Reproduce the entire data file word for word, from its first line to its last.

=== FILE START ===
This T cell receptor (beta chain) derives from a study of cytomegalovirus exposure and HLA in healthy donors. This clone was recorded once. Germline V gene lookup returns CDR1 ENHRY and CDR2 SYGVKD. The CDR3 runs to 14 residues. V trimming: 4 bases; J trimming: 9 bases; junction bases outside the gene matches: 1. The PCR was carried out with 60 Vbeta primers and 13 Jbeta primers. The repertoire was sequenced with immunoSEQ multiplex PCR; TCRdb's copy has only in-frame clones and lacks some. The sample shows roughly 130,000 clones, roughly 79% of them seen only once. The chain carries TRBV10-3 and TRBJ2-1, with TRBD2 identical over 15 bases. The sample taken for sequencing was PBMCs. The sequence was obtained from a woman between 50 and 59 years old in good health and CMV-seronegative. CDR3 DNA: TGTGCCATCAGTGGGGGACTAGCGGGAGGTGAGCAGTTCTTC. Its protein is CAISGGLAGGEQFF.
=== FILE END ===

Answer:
This T cell receptor (beta chain) derives from a study of cytomegalovirus exposure and HLA in healthy donors. This clone was recorded once. Germline V gene lookup returns CDR1 ENHRY and CDR2 SYGVKD. The CDR3 runs to 14 residues. V trimming: 4 bases; J trimming: 9 bases; junction bases outside the gene matches: 1. The PCR was carried out with 60 Vbeta primers and 13 Jbeta primers. The repertoire was sequenced with immunoSEQ multiplex PCR; TCRdb's copy has only in-frame clones and lacks some. The sample shows roughly 130,000 clones, roughly 79% of them seen only once. The chain carries TRBV10-3 and TRBJ2-1, with TRBD2 identical over 15 bases. The sample taken for sequencing was PBMCs. The sequence was obtained from a woman between 50 and 59 years old in good health and CMV-seronegative. CDR3 DNA: TGTGCCATCAGTGGGGGACTAGCGGGAGGTGAGCAGTTCTTC. Its protein is CAISGGLAGGEQFF.